Meet Isla Vogelpohl and Dan Vogelpohl, a certified Divorce Financial Analyst and one of the owners of Wealth Dimensions Group. As a CDFA and a client ambassador, Dan and Isla have the privilege of helping dozens of women walking through divorce and gain the peace of mind they deserve. If you’re going through a divorce, you’re already experiencing emotional stress. The last thing you need is additional financial stress.

So here are six things that we encourage all our clients to think about.

  1. Organize your finances. Try to document as much as you can about your finances, your household expenses, credit card statements, bank statements, retirement and investment account statements, life insurance policies, any loans, and income tax returns. That sounds like a lot, but take these things one day at a time, and check items off your list as you’re able to find them.
  2. Evaluate your joint accounts – savings accounts, investment accounts, etc. It’s not uncommon for spouses to become confrontational, so you might want to consider having these accounts frozen just for a period of time. And while we’re on joint accounts, if it does become confrontational, please work with your attorney. Open up an account in your own name, maybe move some of those assets in the joint account into your account, but document every penny that goes in and out.
  3. Establish credit in your own name. This will help you post-divorce if you’re looking to buy a house or a car.
  4. Meet with an advisor. It’s okay to have more questions than answers. A good advisor will listen to you first, meet you where you’re at, emotionally and financially, and help you put the picture of your finances together. You want to make sure you’re meeting with someone that knows the intricacies of divorces, taxes, and property settlements.
  5. Ask your advisor to work with your attorney directly. A really great advisor will collaborate with your attorney to help you coordinate all the distribution of assets post divorce. There are always new accounts that need set up, wire transfers that need initiation, and if you aren’t familiar with that world, it can feel really overwhelming.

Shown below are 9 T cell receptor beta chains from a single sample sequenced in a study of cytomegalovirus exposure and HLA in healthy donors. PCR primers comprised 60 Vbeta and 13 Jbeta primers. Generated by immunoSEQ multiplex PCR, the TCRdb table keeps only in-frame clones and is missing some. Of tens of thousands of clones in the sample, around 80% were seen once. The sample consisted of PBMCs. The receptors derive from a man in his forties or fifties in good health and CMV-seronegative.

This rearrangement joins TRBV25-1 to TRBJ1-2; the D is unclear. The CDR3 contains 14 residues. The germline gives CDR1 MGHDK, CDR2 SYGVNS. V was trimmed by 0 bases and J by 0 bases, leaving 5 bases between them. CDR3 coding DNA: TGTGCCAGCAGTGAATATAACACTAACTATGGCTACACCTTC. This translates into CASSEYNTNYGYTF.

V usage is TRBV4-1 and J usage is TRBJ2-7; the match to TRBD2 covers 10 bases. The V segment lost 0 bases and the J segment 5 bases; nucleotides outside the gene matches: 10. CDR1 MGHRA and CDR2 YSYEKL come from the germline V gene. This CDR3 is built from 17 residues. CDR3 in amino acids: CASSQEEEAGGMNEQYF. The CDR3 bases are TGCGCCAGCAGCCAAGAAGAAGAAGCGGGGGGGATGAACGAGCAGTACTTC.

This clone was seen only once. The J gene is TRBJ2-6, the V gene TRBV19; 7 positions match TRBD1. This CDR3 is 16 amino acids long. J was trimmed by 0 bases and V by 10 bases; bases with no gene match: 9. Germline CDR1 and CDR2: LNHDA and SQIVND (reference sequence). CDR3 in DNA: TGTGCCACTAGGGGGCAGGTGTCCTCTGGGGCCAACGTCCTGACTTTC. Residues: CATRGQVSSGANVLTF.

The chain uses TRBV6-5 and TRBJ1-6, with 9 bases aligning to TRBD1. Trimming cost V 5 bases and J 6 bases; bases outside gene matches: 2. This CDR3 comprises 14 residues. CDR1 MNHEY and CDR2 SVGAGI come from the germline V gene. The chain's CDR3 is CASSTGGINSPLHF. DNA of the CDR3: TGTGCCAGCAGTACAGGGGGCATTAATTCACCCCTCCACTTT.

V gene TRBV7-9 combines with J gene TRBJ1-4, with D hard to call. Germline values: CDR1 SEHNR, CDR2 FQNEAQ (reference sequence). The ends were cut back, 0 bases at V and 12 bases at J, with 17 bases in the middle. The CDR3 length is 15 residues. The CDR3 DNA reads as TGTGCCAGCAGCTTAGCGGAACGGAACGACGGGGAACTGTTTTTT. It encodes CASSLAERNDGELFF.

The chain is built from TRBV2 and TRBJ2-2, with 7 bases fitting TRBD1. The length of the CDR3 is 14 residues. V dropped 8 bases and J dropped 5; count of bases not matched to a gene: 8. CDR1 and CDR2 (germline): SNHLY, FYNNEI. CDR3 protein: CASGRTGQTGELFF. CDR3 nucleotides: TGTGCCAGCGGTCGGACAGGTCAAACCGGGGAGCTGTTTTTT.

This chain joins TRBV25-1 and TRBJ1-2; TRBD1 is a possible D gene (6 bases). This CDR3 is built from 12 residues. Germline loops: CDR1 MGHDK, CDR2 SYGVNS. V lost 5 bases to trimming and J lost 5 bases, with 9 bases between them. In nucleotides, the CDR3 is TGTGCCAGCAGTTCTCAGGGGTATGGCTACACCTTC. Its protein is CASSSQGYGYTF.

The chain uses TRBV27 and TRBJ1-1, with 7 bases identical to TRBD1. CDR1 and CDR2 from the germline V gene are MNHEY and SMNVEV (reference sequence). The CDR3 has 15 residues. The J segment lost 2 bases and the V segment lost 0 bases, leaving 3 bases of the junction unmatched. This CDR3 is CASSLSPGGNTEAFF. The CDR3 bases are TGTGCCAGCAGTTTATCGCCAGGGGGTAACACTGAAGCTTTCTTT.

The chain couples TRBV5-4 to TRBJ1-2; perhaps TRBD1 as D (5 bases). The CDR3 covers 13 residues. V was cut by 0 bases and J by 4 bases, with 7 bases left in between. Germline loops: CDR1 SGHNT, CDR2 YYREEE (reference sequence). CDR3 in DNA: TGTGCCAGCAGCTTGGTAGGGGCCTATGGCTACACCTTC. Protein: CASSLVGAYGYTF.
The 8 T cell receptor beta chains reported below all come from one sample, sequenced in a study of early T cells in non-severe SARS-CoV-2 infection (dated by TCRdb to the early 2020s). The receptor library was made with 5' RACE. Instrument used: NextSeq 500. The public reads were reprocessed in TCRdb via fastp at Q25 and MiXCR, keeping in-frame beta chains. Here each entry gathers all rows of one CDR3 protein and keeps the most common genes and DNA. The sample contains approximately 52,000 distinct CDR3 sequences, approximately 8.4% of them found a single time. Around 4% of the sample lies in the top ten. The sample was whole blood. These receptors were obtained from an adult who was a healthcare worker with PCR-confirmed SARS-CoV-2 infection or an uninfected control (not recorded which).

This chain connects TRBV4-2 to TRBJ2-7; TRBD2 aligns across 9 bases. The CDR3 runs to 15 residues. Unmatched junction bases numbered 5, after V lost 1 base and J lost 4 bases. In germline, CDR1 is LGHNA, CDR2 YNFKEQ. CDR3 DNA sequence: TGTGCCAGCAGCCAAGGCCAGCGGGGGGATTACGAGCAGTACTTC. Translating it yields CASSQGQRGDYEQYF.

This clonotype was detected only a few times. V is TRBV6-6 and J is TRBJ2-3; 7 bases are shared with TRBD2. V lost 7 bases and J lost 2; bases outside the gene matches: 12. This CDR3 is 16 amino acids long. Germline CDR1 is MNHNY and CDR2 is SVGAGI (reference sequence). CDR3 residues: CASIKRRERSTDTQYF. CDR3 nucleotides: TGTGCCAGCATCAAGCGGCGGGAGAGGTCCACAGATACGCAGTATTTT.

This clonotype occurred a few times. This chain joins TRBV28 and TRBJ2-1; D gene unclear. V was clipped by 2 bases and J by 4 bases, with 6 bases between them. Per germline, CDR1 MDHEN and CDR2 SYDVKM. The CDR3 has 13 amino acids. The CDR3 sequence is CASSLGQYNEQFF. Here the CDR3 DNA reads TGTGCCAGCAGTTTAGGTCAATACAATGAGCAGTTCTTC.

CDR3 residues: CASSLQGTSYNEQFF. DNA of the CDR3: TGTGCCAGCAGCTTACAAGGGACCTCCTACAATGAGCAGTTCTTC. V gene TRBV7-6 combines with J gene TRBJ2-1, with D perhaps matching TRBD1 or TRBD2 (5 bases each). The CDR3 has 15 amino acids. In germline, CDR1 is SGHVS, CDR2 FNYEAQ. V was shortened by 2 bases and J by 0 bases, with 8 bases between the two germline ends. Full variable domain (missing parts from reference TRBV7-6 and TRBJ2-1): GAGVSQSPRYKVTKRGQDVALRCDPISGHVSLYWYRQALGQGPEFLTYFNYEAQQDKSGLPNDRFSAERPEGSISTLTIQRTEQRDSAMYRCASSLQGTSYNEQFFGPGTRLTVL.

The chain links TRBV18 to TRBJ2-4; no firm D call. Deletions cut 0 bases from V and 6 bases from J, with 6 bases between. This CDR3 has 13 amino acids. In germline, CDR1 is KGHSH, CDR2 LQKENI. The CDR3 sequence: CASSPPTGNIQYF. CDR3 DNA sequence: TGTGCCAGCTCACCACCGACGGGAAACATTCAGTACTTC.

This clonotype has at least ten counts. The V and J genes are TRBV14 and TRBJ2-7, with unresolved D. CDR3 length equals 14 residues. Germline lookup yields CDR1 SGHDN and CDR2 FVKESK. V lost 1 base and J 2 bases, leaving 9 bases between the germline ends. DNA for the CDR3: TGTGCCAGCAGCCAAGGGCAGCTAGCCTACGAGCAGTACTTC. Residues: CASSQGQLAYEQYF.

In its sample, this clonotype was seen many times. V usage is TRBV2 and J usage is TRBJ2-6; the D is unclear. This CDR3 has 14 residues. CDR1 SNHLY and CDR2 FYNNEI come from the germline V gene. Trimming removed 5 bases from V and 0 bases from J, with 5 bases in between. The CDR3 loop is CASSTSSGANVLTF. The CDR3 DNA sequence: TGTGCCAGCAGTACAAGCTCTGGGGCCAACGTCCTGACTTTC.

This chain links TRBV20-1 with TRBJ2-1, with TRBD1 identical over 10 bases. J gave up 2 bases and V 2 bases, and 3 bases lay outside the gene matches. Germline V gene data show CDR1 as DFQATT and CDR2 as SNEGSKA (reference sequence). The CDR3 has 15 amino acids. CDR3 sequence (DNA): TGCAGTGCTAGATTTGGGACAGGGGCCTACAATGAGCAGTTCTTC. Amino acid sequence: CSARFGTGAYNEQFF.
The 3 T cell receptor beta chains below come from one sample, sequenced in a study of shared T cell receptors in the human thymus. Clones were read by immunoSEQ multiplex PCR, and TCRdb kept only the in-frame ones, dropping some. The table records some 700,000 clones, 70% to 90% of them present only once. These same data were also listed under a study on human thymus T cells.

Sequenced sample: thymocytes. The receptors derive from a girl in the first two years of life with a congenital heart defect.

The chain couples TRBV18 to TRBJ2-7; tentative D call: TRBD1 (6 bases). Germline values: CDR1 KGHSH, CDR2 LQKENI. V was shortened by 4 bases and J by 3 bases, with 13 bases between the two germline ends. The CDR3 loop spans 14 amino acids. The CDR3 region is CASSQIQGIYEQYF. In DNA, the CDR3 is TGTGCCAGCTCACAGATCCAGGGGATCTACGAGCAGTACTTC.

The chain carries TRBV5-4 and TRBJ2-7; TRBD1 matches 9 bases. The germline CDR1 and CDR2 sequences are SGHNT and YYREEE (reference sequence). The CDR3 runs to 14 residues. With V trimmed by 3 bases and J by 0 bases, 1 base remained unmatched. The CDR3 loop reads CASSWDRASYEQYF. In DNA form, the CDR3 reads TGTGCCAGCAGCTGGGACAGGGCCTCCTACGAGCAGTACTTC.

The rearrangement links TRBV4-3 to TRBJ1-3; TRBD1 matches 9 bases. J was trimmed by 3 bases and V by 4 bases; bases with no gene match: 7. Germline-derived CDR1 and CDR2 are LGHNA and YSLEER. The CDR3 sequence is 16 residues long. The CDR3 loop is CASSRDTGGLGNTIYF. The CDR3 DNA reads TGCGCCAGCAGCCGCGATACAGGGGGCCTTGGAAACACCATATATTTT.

A great advisor will help alleviate the confusion and pressure in the situation and let you focus on other things in your life, like your living situation, your children, your mental health. You want to feel empowered, and have clear visibility of all your financial options.
  6. Focus on your emotional wellness. Emotional wellness is multifaceted and tied to so many different financial woes. Don’t forget about the things that you used to do before this divorce came about. Maybe that’s waking up early and journaling before you go to work; maybe after work, it’s taking a long walk with a family pet; maybe it’s exercise, spin, or yoga. Whatever it is, just make sure that that doesn’t fall by the wayside and that you remember to take care of yourself.

    Emotions run high when you’re going through a divorce, and with children and day-to-day life obligations to worry about, your finances may not be a top priority. However, equipping yourself with the knowledge about your specific financial situation can be empowering, allowing you to navigate the process from a place of understanding and start your next chapter.

For informational purposes only. Not intended as investment advice or a recommendation of any particular security or strategy. Past performance is not indicative of future results. Information prepared from third-party sources is believed to be reliable though its accuracy is not guaranteed. Opinions expressed in this commentary reflect subjective judgments of the author based on conditions at the time of writing and are subject to change without notice. For more information about Wealth Dimensions, including our Form ADV Part 2A Brochure, please visit or contact us at 513-554-6000. Please be advised that this material is not intended as legal or tax advice. Accordingly, any tax information provided in this material is not intended and cannot be used by any taxpayer for the purpose of avoiding penalties that may be imposed on the taxpayer.